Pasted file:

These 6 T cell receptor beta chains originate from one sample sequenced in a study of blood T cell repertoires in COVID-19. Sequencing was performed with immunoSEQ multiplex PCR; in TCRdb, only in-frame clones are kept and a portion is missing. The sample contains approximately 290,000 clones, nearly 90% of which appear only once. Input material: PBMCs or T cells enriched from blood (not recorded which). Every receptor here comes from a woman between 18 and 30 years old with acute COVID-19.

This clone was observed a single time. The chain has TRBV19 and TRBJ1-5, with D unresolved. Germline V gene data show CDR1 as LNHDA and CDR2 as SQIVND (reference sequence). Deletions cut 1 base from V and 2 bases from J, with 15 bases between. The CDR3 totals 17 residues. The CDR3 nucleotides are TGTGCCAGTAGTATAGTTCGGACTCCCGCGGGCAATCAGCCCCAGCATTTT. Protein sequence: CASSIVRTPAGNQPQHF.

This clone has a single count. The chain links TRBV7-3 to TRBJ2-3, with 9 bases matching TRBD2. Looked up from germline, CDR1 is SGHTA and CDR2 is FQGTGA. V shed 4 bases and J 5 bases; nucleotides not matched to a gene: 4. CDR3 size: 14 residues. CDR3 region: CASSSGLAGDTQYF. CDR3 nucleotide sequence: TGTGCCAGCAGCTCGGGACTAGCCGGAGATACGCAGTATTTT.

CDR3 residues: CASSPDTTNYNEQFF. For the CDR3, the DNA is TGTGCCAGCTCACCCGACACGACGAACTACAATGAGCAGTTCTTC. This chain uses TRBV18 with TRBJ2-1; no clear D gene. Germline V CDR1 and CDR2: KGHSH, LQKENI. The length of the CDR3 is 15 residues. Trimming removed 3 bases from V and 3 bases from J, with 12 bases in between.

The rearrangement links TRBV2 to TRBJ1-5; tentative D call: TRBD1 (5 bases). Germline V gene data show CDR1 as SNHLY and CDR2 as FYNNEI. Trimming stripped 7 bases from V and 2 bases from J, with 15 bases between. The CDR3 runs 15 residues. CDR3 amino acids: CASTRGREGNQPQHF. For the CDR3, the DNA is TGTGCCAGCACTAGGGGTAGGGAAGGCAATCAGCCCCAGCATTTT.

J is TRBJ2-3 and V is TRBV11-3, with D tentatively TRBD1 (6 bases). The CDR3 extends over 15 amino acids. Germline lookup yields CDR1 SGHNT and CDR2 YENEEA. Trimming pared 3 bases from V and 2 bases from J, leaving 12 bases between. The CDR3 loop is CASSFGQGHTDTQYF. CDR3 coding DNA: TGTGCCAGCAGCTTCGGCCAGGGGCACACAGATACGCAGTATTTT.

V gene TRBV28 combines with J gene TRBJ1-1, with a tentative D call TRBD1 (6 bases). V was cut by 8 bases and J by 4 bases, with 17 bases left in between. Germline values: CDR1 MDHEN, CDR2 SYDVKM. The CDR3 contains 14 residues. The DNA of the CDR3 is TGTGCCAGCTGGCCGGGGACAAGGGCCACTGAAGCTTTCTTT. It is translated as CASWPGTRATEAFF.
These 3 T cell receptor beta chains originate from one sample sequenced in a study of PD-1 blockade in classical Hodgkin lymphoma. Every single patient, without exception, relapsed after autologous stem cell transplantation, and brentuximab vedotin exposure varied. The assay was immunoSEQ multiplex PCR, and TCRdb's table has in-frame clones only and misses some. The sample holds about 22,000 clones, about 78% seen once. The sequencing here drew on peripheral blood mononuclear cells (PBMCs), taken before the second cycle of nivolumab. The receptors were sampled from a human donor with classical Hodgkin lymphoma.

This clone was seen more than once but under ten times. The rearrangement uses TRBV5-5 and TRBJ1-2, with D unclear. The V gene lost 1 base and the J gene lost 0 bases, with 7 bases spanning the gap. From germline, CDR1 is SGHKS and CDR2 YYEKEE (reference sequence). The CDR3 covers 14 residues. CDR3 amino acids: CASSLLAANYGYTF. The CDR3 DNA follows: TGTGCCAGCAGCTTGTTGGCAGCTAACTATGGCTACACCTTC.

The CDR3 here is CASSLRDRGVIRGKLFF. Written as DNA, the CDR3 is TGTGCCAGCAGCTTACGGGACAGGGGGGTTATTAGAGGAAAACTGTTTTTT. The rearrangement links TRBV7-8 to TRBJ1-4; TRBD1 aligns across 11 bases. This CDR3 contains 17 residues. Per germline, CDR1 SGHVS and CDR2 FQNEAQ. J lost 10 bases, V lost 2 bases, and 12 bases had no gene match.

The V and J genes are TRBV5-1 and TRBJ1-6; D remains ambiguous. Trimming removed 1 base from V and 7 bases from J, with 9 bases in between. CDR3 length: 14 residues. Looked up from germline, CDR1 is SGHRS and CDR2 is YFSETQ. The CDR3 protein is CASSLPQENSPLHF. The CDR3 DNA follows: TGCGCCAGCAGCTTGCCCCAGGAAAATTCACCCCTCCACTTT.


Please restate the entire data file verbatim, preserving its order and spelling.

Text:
These 6 T cell receptor beta chains originate from one sample sequenced in a study of blood T cell repertoires in COVID-19. Sequencing was performed with immunoSEQ multiplex PCR; in TCRdb, only in-frame clones are kept and a portion is missing. The sample contains approximately 290,000 clones, nearly 90% of which appear only once. Input material: PBMCs or T cells enriched from blood (not recorded which). Every receptor here comes from a woman between 18 and 30 years old with acute COVID-19.

This clone was observed a single time. The chain has TRBV19 and TRBJ1-5, with D unresolved. Germline V gene data show CDR1 as LNHDA and CDR2 as SQIVND (reference sequence). Deletions cut 1 base from V and 2 bases from J, with 15 bases between. The CDR3 totals 17 residues. The CDR3 nucleotides are TGTGCCAGTAGTATAGTTCGGACTCCCGCGGGCAATCAGCCCCAGCATTTT. Protein sequence: CASSIVRTPAGNQPQHF.

This clone has a single count. The chain links TRBV7-3 to TRBJ2-3, with 9 bases matching TRBD2. Looked up from germline, CDR1 is SGHTA and CDR2 is FQGTGA. V shed 4 bases and J 5 bases; nucleotides not matched to a gene: 4. CDR3 size: 14 residues. CDR3 region: CASSSGLAGDTQYF. CDR3 nucleotide sequence: TGTGCCAGCAGCTCGGGACTAGCCGGAGATACGCAGTATTTT.

CDR3 residues: CASSPDTTNYNEQFF. For the CDR3, the DNA is TGTGCCAGCTCACCCGACACGACGAACTACAATGAGCAGTTCTTC. This chain uses TRBV18 with TRBJ2-1; no clear D gene. Germline V CDR1 and CDR2: KGHSH, LQKENI. The length of the CDR3 is 15 residues. Trimming removed 3 bases from V and 3 bases from J, with 12 bases in between.

The rearrangement links TRBV2 to TRBJ1-5; tentative D call: TRBD1 (5 bases). Germline V gene data show CDR1 as SNHLY and CDR2 as FYNNEI. Trimming stripped 7 bases from V and 2 bases from J, with 15 bases between. The CDR3 runs 15 residues. CDR3 amino acids: CASTRGREGNQPQHF. For the CDR3, the DNA is TGTGCCAGCACTAGGGGTAGGGAAGGCAATCAGCCCCAGCATTTT.

J is TRBJ2-3 and V is TRBV11-3, with D tentatively TRBD1 (6 bases). The CDR3 extends over 15 amino acids. Germline lookup yields CDR1 SGHNT and CDR2 YENEEA. Trimming pared 3 bases from V and 2 bases from J, leaving 12 bases between. The CDR3 loop is CASSFGQGHTDTQYF. CDR3 coding DNA: TGTGCCAGCAGCTTCGGCCAGGGGCACACAGATACGCAGTATTTT.

V gene TRBV28 combines with J gene TRBJ1-1, with a tentative D call TRBD1 (6 bases). V was cut by 8 bases and J by 4 bases, with 17 bases left in between. Germline values: CDR1 MDHEN, CDR2 SYDVKM. The CDR3 contains 14 residues. The DNA of the CDR3 is TGTGCCAGCTGGCCGGGGACAAGGGCCACTGAAGCTTTCTTT. It is translated as CASWPGTRATEAFF.
These 3 T cell receptor beta chains originate from one sample sequenced in a study of PD-1 blockade in classical Hodgkin lymphoma. Every single patient, without exception, relapsed after autologous stem cell transplantation, and brentuximab vedotin exposure varied. The assay was immunoSEQ multiplex PCR, and TCRdb's table has in-frame clones only and misses some. The sample holds about 22,000 clones, about 78% seen once. The sequencing here drew on peripheral blood mononuclear cells (PBMCs), taken before the second cycle of nivolumab. The receptors were sampled from a human donor with classical Hodgkin lymphoma.

This clone was seen more than once but under ten times. The rearrangement uses TRBV5-5 and TRBJ1-2, with D unclear. The V gene lost 1 base and the J gene lost 0 bases, with 7 bases spanning the gap. From germline, CDR1 is SGHKS and CDR2 YYEKEE (reference sequence). The CDR3 covers 14 residues. CDR3 amino acids: CASSLLAANYGYTF. The CDR3 DNA follows: TGTGCCAGCAGCTTGTTGGCAGCTAACTATGGCTACACCTTC.

The CDR3 here is CASSLRDRGVIRGKLFF. Written as DNA, the CDR3 is TGTGCCAGCAGCTTACGGGACAGGGGGGTTATTAGAGGAAAACTGTTTTTT. The rearrangement links TRBV7-8 to TRBJ1-4; TRBD1 aligns across 11 bases. This CDR3 contains 17 residues. Per germline, CDR1 SGHVS and CDR2 FQNEAQ. J lost 10 bases, V lost 2 bases, and 12 bases had no gene match.

The V and J genes are TRBV5-1 and TRBJ1-6; D remains ambiguous. Trimming removed 1 base from V and 7 bases from J, with 9 bases in between. CDR3 length: 14 residues. Looked up from germline, CDR1 is SGHRS and CDR2 is YFSETQ. The CDR3 protein is CASSLPQENSPLHF. The CDR3 DNA follows: TGCGCCAGCAGCTTGCCCCAGGAAAATTCACCCCTCCACTTT.